Pharoah’s real name is Ferrell Sanders, and he was born in Little Rock, Arkansas on October 13. It was his grandfather, a choir director, who first inspired him to enjoy music. While in high school, Sanders switched from the clarinet to the alto saxophone before settling on the tenor sax. Around 1959, he moved to the West Coast to attend Oakland Junior College, where he broadened his musical horizons by sitting in with avant-garde saxophonists like Sonny Simmons and Dewey Redman. It was there that Sanders first met and became friends with John Coltrane; nevertheless, it would be many years before the two would collaborate professionally.
Sanders moved to New York in 1961 to be a part of the city’s thriving jazz scene, at the time led by Coltrane. However, Sanders’ arrival in New York was rough, and he found himself living on the streets as he occasionally rehearsed with Sun Ra and his Arkestra. (It is supposed that Sun Ra inspired him to assume the title of Pharoah.) He had to pawn his horn after a while.
As Sanders built his solo career in New York, his luck began to flip, and by 1965 he was a member of Coltrane’s final quartet.
Late in life, Coltrane and, by extension, Sanders, who would become known for using his instrument in unique — anarchic and atonal — ways, reached a turning point with the 1965 recording and release of Ascension. A Love Supreme: Live in Seattle, recorded a few months after Ascension and released by Impulse! last year, showcases Sanders as an essential member of Coltrane’s four, elaborating on his most celebrated artistic statement. (Another recording from the same engagement, titled “Live in Seattle,” had been used as a benchmark by the avant-garde left for years following Coltrane’s death in 1967.)
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Sanders, despite his groundbreaking work, played down his technical accomplishments in favour of the emotional resonance he was after. Sanders said of himself in an interview from 1995, “I’m not too much of a technical player myself.” “In comparison to other musicians, I’m probably not all that cerebral of a performer. My specialty is… expression. So, I’ll just explain that that’s what I do.”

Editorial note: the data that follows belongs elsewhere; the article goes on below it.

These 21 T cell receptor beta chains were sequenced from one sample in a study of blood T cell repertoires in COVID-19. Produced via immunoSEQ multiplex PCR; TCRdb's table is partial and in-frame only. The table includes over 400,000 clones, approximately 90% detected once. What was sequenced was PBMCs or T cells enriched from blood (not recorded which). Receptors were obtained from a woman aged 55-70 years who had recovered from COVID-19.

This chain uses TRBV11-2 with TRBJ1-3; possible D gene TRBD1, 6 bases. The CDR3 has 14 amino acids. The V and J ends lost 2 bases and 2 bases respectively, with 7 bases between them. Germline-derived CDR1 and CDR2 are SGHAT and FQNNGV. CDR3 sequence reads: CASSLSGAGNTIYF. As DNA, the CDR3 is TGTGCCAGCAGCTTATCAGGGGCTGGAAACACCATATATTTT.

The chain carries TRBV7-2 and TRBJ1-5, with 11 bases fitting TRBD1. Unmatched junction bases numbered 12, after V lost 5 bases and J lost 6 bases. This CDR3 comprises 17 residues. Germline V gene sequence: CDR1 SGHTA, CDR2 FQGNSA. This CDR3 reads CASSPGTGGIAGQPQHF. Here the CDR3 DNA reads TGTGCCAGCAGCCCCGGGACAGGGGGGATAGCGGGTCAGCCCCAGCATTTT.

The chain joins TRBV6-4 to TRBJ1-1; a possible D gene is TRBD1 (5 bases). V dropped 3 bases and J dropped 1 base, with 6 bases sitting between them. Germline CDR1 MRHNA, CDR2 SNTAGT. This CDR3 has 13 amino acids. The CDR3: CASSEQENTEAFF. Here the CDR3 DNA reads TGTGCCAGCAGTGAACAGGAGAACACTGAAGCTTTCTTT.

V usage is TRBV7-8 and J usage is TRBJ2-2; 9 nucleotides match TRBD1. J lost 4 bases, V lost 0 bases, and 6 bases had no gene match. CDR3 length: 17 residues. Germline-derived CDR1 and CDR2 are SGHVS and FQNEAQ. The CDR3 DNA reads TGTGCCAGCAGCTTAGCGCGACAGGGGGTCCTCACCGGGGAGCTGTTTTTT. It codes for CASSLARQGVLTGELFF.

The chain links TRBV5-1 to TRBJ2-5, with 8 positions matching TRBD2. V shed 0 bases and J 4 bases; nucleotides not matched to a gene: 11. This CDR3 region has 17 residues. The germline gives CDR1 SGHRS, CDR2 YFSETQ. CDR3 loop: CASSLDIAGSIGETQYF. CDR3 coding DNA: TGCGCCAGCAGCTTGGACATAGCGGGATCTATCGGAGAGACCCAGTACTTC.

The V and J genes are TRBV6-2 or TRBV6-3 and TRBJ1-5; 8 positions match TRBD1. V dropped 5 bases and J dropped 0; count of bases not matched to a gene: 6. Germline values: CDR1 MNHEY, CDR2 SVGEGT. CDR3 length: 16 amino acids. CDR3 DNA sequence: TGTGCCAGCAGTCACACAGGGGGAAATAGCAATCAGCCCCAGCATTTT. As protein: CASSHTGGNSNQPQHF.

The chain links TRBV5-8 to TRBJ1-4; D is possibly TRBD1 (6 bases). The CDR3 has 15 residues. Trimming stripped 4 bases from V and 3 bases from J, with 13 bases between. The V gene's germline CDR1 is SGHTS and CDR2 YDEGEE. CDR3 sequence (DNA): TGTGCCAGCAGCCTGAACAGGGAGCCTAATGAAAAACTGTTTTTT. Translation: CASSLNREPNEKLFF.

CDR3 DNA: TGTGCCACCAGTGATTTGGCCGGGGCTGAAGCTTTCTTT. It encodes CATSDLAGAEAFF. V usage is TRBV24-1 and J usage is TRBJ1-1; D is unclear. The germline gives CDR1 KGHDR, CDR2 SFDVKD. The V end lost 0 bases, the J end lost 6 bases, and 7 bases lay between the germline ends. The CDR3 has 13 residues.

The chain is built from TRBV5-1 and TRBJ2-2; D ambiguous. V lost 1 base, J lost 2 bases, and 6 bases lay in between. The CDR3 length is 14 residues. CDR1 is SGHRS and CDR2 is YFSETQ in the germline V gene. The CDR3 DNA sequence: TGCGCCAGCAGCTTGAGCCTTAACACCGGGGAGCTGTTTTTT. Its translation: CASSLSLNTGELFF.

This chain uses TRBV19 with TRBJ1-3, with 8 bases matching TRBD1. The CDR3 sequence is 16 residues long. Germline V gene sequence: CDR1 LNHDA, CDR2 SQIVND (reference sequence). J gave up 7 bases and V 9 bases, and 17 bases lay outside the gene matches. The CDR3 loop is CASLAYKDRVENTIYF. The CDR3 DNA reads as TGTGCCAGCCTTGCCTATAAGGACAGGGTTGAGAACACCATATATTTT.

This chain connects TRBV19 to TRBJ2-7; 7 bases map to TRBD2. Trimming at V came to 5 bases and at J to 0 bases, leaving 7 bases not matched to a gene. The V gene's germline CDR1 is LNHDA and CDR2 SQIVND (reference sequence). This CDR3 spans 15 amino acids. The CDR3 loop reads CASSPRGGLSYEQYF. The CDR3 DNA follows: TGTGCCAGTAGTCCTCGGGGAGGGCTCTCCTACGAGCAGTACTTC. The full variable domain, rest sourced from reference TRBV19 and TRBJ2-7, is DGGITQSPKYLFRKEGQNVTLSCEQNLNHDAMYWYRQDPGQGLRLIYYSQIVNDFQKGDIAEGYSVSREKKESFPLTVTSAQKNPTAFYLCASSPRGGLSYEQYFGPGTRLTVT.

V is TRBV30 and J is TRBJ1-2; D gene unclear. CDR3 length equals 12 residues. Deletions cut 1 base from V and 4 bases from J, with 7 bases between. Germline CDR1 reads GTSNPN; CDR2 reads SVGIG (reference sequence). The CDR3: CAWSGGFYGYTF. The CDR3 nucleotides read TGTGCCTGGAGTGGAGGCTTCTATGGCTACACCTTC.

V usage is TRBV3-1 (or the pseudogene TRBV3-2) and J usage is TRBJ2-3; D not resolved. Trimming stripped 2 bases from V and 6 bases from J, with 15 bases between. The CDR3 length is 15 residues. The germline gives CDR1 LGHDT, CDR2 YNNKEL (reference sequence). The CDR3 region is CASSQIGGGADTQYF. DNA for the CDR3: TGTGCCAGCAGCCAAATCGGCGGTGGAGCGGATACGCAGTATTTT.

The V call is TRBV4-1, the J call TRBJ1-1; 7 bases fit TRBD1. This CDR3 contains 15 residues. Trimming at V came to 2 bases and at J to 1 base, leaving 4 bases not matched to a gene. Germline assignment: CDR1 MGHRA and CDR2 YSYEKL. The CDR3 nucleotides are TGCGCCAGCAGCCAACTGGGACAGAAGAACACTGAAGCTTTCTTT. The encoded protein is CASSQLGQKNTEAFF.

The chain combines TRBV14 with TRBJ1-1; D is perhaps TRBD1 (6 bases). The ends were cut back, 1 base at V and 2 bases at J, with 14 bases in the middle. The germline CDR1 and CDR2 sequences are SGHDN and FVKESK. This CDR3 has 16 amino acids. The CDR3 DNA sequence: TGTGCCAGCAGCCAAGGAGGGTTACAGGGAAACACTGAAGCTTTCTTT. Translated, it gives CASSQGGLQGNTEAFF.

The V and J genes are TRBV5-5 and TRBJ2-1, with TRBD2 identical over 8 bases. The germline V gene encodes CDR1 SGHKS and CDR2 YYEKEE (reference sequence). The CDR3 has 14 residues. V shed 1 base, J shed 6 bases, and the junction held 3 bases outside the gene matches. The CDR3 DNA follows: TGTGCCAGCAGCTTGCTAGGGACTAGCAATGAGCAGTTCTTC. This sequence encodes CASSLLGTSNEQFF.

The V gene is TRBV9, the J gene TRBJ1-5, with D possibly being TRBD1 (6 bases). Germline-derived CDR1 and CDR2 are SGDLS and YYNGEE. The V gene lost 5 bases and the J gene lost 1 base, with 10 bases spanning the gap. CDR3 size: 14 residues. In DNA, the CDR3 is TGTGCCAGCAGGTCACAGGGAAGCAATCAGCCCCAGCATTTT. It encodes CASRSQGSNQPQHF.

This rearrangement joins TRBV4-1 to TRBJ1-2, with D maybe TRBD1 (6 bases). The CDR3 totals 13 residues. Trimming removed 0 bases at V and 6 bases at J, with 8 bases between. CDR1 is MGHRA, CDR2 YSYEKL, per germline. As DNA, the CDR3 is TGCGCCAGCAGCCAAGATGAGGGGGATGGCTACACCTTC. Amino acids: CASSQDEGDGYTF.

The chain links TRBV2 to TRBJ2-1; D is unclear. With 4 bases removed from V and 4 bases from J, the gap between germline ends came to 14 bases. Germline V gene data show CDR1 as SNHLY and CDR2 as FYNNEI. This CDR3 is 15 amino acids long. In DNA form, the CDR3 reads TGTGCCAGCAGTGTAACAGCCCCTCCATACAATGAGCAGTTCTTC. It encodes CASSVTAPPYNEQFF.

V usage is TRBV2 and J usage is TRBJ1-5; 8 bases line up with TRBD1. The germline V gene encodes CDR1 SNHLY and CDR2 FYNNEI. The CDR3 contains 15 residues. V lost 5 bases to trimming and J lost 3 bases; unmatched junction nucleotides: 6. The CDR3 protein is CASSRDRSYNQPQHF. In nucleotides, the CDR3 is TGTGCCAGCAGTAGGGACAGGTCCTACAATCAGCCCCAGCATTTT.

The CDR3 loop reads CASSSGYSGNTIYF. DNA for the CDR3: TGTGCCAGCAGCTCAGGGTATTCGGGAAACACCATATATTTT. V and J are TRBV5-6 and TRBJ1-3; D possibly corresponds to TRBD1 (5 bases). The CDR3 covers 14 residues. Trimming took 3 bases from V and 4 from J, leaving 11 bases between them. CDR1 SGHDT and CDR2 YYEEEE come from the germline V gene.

Sanders’s reputation as a spiritual elder allowed him to expand outside the jazz avant-garde scene, and his ability to convey emotion through music endured into new settings. Together with electronic artist Sam Shepherd (using the moniker Floating Points), and the London Symphony Orchestra, he released the album Promises in 2021, which was quickly heralded as a standout of that year’s music. The album is slow and contemplative, and at times it sounds like it was constructed specifically to provide space for Sanders’ voice and saxophone to float.
For a long time, Sanders’ music was underappreciated by the jazz establishment, particularly when considered independently of Sanders’ association with Coltrane. A rising generation of musicians, including tenor saxophonists Kamasi Washington, James Brandon Lewis, and Nubya Garcia, and multi-reedist Shabaka Hutchings, have been inspired by his powerful example and the scope of his music.
In an assessment of Black Unity for The Vinyl Factory, Hutchings said, “I find it difficult to view Pharoah Sanders as an individual.” My gut tells me that he exemplifies a creative philosophy that places communalism at the heart of the engine that propels spirit to materialise as sound.